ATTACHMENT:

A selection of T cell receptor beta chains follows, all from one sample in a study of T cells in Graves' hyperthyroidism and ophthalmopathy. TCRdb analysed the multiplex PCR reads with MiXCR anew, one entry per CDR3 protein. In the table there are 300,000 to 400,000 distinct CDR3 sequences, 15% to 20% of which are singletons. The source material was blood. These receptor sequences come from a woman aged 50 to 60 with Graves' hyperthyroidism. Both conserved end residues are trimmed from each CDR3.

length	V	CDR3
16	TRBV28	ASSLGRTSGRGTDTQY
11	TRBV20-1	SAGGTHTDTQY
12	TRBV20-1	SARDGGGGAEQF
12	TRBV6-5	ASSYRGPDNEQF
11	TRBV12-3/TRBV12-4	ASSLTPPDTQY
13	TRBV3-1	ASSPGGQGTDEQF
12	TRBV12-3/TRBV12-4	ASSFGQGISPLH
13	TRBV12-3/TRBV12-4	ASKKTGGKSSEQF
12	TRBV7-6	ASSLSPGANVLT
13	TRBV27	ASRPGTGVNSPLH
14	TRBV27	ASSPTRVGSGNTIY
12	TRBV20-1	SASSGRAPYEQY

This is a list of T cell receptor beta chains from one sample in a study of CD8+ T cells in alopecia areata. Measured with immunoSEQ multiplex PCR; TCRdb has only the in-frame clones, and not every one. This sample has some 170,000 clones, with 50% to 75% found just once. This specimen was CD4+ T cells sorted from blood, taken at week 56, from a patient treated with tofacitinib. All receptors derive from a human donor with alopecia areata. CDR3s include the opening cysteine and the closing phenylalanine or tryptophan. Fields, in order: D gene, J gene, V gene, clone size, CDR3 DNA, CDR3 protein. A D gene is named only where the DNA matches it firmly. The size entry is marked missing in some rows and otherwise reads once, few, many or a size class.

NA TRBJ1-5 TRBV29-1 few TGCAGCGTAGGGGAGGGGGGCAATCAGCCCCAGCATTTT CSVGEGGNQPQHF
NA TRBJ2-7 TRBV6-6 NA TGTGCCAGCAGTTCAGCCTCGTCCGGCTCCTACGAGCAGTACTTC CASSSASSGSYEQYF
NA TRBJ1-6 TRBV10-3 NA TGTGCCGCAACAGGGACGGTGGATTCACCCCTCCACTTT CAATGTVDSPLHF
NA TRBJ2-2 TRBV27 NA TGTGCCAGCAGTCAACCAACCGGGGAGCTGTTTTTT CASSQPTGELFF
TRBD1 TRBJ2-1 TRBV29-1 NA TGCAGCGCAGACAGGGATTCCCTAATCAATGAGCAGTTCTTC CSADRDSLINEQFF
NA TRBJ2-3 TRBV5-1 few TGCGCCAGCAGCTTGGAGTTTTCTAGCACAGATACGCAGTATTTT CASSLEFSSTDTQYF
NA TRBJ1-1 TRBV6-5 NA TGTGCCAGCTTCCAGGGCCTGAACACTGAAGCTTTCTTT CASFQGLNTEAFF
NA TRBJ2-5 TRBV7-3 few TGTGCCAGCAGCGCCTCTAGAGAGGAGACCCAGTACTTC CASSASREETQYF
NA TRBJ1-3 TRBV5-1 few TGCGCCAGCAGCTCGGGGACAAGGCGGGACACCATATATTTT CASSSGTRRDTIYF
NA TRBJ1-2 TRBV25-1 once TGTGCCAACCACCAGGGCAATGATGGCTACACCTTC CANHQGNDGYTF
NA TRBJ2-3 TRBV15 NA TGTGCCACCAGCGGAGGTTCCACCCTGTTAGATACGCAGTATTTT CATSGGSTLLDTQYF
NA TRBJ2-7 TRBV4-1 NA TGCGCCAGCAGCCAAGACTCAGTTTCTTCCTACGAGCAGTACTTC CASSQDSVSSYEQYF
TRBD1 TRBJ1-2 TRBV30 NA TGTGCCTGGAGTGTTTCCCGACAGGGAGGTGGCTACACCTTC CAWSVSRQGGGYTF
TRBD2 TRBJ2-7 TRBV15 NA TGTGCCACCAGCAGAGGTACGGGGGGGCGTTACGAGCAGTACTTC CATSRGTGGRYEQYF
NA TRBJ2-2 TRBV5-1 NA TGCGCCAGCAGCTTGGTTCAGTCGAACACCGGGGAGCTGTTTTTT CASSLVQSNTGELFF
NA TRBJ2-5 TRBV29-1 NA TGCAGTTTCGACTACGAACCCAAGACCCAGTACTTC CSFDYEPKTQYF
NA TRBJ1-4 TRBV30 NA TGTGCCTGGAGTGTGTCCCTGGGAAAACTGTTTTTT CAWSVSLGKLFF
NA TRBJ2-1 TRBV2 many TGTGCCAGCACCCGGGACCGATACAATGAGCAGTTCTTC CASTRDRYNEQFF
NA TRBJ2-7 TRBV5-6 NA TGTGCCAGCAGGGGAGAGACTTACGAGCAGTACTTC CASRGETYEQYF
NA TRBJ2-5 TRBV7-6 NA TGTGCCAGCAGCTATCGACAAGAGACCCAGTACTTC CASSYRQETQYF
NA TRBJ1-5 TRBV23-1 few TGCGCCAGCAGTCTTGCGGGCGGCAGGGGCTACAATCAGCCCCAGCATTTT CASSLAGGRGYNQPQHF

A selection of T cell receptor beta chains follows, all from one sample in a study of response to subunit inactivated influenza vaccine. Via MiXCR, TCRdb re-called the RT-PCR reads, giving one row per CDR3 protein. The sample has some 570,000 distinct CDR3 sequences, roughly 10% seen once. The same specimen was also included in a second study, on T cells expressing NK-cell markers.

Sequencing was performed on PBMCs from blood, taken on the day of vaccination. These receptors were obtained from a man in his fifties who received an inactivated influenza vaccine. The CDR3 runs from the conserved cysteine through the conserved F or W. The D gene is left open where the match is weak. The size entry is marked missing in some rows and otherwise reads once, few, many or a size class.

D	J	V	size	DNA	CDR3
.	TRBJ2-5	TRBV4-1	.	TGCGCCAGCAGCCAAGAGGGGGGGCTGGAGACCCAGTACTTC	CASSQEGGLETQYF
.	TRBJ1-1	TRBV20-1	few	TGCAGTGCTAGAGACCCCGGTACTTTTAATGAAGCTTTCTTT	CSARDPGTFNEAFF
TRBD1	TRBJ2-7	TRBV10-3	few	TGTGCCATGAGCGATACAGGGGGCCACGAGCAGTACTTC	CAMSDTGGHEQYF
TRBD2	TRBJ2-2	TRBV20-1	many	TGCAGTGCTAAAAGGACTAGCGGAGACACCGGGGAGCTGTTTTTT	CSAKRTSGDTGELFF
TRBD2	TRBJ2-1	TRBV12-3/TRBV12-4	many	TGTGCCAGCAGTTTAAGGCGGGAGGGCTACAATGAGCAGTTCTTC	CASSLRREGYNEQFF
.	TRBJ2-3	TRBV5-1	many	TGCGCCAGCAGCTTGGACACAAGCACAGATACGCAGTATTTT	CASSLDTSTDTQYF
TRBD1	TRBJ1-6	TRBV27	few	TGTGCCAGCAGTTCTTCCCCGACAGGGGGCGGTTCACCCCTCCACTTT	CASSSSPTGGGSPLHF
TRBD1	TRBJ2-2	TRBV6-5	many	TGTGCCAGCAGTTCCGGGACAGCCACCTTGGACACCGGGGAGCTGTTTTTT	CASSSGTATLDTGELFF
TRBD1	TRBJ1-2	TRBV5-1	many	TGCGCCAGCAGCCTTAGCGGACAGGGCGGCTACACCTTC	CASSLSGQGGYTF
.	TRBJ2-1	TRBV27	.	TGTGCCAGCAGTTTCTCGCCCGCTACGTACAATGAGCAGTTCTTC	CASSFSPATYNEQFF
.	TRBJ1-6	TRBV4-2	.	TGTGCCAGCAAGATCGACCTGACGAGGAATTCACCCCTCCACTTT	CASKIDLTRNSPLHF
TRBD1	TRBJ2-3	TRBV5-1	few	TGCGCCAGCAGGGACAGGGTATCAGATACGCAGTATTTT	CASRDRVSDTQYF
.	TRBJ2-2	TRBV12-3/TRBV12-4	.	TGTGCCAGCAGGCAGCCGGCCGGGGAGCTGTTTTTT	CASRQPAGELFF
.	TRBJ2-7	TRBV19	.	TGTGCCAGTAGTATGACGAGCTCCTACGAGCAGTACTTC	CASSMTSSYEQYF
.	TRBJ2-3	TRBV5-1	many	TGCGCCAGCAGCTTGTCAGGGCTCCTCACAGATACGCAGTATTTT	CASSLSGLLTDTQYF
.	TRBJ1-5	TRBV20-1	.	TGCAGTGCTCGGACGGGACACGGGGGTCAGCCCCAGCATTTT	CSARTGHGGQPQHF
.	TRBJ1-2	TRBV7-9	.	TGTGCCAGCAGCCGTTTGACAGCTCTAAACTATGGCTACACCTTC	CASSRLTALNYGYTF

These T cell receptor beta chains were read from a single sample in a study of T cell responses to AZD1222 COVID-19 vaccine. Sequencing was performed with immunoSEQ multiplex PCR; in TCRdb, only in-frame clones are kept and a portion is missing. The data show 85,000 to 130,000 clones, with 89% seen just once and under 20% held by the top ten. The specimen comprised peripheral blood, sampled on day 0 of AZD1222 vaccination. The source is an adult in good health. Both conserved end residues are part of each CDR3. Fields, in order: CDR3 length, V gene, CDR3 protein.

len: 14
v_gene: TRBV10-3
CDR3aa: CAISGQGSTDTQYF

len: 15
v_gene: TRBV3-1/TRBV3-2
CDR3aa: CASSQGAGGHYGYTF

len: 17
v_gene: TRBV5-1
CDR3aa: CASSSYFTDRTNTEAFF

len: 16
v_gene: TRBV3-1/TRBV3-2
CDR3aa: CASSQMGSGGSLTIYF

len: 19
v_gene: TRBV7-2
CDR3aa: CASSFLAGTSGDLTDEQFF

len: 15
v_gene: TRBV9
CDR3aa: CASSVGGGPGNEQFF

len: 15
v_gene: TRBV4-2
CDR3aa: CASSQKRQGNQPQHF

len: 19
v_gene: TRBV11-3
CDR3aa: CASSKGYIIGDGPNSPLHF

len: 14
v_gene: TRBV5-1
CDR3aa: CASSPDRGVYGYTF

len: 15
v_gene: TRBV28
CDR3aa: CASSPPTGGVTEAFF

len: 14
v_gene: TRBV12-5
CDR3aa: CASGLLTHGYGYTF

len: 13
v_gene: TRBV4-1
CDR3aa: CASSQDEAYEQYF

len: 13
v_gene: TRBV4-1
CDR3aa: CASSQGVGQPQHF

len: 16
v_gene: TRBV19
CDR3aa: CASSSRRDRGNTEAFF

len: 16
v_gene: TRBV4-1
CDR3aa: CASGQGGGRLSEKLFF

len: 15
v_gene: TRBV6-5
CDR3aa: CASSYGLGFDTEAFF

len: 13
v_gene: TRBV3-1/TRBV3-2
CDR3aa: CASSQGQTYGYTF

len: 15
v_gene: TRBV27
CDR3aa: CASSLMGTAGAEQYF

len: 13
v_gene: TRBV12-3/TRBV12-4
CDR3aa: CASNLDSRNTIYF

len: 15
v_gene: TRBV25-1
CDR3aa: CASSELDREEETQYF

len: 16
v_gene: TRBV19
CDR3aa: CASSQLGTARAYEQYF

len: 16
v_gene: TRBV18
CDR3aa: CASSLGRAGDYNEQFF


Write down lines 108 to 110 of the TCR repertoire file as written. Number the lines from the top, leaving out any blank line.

CDR3aa: CASSQGQTYGYTF

len: 15
v_gene: TRBV27